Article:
Standardized tests should not be used for college entrance

Tom Tom Staff Editorial

Students are constantly pressured to prepare and do well on the ACT throughout high school, however a standardized test that long and painful should not determine how much a student has learned throughout high school or their worth for college scholarships. Colleges should instead focus on one’s essays, GPA, extracurricular activities, and recommendations. 

The ACT, which is formerly known as the American College Testing Program Assessment, consists of four individual tests: English, Math, Reading, and Science Reasoning. The score report for the “Enhanced ACT Assessment” includes a composite ranging from 1-36, a score for each individual test, and sub scores. There is also an optional writing test. 

As most already know, this test is a timed test to ensure that nearly all students reach the end. However, the problem with these timed standardized tests is that they are a bad measure of the things that schools theoretically want to see, such as critical-thinking skills, creativity, and college readiness. 

A lot of colleges have already switched to being test optional for when students apply; however not all of them. According to The National Center of Fair & Open Testing, nearly 400 colleges and universities that already admit substantial numbers of freshman applicants without regard to test scores have shown that class rank, high school grades, and rigor of classes taken are better tools for predicting college success than any standardized test. 

We as a staff feel that more colleges should switch to being test optional and the ACT should not be as pressured towards students. 

The biggest problem with standardized testing is that they only determine which students are good at test taking. According to standardized test scores are easily influenced by outside factors such as: stress, hunger, tiredness, and prior teacher or parent comments about the difficulty of the test, and among other factors as well.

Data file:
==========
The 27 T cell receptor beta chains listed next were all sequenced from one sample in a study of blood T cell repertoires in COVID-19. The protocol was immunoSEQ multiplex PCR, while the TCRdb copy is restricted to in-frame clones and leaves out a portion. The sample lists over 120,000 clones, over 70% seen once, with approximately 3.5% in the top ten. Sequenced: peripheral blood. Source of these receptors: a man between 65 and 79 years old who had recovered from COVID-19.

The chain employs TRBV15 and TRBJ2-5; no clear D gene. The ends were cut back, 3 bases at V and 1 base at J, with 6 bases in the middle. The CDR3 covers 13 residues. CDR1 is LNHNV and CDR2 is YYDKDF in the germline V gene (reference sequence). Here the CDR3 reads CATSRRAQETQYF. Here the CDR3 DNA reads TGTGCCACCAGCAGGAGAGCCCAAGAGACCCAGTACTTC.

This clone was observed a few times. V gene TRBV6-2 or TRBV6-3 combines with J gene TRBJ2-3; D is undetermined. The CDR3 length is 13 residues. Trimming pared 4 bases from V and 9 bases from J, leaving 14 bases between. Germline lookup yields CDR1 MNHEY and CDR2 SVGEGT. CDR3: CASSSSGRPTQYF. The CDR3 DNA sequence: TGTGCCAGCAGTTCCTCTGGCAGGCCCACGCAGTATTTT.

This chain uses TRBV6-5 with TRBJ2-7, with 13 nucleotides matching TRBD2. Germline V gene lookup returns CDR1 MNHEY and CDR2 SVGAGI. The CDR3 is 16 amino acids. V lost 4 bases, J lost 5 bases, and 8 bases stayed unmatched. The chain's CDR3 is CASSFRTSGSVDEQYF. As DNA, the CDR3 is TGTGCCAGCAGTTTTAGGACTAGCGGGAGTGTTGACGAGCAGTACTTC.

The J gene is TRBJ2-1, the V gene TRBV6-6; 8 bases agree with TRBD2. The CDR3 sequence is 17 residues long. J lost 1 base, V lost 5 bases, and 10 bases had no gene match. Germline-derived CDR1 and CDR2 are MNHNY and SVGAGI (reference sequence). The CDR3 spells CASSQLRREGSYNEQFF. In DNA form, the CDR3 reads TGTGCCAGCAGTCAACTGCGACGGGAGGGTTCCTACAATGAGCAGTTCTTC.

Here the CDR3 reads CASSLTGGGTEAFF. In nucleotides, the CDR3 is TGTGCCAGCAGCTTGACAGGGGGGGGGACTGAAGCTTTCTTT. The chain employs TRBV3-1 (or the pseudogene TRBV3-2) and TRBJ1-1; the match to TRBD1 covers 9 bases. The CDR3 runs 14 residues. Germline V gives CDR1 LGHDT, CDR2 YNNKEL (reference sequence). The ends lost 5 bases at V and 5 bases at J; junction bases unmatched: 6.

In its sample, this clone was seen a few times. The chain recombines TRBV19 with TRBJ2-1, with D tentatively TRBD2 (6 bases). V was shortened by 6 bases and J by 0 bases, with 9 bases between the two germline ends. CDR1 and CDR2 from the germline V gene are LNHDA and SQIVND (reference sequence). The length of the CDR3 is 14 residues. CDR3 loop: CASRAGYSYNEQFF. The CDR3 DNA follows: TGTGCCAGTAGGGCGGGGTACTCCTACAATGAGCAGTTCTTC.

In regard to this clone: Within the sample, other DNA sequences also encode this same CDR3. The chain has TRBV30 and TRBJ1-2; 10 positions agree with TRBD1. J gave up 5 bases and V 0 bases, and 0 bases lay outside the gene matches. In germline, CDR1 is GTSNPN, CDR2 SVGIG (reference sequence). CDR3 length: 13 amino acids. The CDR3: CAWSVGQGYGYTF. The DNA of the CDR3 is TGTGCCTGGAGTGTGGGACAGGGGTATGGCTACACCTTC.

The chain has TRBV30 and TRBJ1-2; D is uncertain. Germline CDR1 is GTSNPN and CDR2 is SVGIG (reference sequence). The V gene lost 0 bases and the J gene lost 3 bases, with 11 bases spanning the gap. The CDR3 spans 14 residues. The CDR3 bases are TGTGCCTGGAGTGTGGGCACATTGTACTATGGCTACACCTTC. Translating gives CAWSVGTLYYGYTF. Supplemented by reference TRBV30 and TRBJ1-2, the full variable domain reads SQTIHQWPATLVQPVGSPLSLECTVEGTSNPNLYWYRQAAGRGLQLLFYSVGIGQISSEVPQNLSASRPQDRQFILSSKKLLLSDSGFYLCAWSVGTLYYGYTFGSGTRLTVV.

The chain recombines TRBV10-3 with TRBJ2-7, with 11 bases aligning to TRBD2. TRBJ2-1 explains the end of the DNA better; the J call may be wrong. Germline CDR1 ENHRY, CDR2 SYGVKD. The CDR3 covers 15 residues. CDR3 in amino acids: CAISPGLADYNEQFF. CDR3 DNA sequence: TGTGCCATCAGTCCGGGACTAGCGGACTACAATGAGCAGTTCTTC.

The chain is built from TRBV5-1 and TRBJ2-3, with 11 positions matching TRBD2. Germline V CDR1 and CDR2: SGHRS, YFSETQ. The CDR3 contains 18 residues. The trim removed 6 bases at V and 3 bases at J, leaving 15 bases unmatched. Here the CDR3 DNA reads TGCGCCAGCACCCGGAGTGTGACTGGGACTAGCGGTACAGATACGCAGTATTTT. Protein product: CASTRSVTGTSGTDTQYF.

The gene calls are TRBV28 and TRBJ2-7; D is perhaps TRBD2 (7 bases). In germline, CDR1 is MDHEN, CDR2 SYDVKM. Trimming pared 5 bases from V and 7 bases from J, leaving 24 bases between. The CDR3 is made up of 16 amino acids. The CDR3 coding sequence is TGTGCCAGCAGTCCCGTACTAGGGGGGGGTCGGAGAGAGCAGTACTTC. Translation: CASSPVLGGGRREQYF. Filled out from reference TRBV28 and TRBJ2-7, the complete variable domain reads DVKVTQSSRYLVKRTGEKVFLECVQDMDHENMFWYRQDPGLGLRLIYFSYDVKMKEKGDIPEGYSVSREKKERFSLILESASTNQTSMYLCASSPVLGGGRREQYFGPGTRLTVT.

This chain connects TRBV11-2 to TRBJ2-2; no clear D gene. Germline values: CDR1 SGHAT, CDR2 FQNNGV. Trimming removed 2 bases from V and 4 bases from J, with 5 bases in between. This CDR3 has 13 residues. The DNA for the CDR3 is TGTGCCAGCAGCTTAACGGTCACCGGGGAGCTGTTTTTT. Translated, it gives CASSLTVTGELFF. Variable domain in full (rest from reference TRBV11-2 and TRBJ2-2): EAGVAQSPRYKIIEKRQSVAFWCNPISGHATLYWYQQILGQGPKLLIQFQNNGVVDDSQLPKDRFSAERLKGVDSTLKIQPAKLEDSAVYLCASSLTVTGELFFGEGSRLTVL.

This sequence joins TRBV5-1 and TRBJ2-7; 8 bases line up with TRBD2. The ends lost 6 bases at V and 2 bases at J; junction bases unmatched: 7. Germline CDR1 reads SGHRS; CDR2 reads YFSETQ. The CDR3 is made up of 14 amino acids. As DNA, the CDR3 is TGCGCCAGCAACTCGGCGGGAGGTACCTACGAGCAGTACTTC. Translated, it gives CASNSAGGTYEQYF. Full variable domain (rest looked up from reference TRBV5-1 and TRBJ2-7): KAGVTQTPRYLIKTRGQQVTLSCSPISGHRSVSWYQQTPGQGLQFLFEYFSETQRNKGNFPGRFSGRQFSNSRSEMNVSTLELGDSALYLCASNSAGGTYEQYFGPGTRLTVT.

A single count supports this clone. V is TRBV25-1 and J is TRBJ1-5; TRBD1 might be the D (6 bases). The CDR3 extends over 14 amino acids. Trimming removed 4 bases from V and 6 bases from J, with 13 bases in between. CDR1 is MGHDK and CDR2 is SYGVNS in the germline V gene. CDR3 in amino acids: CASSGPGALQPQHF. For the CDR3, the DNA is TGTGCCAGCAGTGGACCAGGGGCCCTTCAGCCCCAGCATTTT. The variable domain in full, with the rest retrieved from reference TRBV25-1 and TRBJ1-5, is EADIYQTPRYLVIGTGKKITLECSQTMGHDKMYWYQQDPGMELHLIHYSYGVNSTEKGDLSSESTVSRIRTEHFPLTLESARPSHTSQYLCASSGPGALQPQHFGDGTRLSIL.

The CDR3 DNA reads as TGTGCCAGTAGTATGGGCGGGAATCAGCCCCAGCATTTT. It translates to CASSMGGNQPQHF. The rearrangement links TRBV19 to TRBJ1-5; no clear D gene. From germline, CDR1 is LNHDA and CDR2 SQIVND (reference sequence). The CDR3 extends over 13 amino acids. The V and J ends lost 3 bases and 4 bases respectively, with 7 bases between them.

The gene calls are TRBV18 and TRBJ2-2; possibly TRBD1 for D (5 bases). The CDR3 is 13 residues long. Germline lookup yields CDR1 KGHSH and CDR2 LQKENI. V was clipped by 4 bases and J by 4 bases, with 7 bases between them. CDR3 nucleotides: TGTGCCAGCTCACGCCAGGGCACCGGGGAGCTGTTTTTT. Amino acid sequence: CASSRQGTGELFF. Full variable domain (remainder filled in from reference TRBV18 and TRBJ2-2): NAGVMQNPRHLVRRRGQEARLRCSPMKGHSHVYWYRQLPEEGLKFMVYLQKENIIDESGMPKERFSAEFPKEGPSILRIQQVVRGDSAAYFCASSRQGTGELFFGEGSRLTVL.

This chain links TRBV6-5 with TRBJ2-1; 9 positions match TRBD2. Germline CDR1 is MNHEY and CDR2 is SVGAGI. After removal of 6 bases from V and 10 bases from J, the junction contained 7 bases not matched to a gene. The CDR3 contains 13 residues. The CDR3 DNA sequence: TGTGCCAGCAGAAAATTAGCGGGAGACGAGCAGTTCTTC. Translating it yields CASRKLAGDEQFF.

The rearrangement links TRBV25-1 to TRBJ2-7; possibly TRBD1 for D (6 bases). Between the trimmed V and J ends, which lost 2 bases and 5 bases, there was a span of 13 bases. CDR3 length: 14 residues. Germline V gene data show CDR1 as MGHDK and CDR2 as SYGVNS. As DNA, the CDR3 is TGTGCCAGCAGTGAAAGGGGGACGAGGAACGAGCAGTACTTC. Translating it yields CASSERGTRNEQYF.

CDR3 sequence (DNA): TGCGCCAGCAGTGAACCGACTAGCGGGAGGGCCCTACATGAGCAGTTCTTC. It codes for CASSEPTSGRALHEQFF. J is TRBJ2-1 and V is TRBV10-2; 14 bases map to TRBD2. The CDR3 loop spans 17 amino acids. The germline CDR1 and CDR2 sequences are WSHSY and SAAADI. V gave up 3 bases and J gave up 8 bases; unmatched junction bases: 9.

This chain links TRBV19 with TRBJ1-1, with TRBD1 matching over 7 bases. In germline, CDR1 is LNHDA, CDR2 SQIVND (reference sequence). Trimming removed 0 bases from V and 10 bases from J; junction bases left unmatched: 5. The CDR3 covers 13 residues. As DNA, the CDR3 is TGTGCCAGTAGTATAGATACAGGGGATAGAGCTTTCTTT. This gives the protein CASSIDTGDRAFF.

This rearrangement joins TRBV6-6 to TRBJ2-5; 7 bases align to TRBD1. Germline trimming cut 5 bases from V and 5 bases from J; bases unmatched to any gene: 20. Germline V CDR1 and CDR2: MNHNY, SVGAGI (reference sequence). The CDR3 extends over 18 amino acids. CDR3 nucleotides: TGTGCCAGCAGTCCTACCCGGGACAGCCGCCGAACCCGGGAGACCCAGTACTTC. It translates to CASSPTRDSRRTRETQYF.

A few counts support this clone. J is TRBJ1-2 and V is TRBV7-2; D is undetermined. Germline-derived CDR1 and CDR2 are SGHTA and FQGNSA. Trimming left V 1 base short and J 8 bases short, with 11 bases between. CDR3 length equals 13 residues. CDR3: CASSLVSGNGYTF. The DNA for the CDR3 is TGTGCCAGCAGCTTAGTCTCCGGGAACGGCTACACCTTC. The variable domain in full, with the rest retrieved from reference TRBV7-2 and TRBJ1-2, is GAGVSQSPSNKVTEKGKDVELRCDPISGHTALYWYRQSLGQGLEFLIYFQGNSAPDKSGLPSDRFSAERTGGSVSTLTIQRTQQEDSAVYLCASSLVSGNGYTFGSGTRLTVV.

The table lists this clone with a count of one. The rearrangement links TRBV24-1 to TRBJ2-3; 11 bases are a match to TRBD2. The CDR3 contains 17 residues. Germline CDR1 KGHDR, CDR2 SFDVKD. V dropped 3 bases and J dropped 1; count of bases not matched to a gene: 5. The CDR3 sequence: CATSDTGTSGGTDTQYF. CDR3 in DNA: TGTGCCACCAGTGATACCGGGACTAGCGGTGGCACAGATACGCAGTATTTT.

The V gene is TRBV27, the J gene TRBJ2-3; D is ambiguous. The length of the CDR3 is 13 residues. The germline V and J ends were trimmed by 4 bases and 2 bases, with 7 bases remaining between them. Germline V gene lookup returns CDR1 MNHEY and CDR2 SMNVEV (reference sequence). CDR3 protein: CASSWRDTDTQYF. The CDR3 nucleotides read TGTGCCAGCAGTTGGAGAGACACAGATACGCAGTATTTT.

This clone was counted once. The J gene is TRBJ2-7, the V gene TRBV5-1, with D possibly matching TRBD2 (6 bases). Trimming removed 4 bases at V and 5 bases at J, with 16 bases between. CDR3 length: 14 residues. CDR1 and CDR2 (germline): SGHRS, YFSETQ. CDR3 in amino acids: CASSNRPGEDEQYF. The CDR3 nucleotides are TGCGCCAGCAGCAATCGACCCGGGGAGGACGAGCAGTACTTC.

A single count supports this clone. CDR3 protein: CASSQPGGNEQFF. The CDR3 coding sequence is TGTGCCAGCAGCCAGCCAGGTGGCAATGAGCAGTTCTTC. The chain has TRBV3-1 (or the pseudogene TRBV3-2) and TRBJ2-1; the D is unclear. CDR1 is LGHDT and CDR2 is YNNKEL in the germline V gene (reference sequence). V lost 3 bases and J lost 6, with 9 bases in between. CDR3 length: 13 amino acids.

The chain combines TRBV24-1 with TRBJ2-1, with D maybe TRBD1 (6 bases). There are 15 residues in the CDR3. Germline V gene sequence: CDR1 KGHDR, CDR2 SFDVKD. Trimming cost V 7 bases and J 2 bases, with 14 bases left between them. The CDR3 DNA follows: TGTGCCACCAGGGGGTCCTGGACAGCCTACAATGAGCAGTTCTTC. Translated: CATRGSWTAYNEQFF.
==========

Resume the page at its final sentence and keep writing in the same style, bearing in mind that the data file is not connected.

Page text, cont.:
These tests, including the ACT, offer no report of meaningful measure of progress for students. 

Another issue is that a lot of students just have trouble with test taking in general. A study done by the HeritageHerald shows that 16-20% of students have test taking anxiety. This shows that a student may be able to receive a good test score under relaxing conditions, however they may do significantly worse with the added pressure of finishing in a limited amount of time. 

On top of all that, a test long enough like the ACT is overall exhausting and not enjoyable for most students in the first place. 

Another issue with standardized testing, including the ACT, is that they are overall biased. Standardized tests were originally created by psychologists in America  during World War 1 for members of the military, which back then were only men. says that these military tests were created specifically to segregate soldiers by race, because at the time science inaccurately linked intelligence and race. These same standardized tests later adapted into the SAT and ACT. explains that professors in California and former test makers say that test designers rely on questions which assume background knowledge more often held by White, middle-class students. Some language used in these tests including “key to the city,” “ball and chain,” “straight from the horse’s mouth,” and other idiomatic terms are obviously not familiar to everyone. 

Studies have found that most students with families with more money and background knowledge are overall more familiar with these terms and the language the ACT and SAT use.

Many studies have also found that well-resourced students have far greater access to test preparation, tutoring and taking the test multiple times. That just proves that these tests are a better measure of students’ family background and economic status than of their ability to succeed. 

Even even if students do spend time and money to prepare for these types of tests, it is not guaranteed a student’s score will increase as much as they hope for since test anxiety, hunger, tiredness, and life itself can all get in the way. 

All of this shows how students should not be as pressured to take tests like the ACT and SAT since there are so many things wrong with them in the first place. More colleges should become test optional and scholarship worthiness should not be determined by these standardized test scores.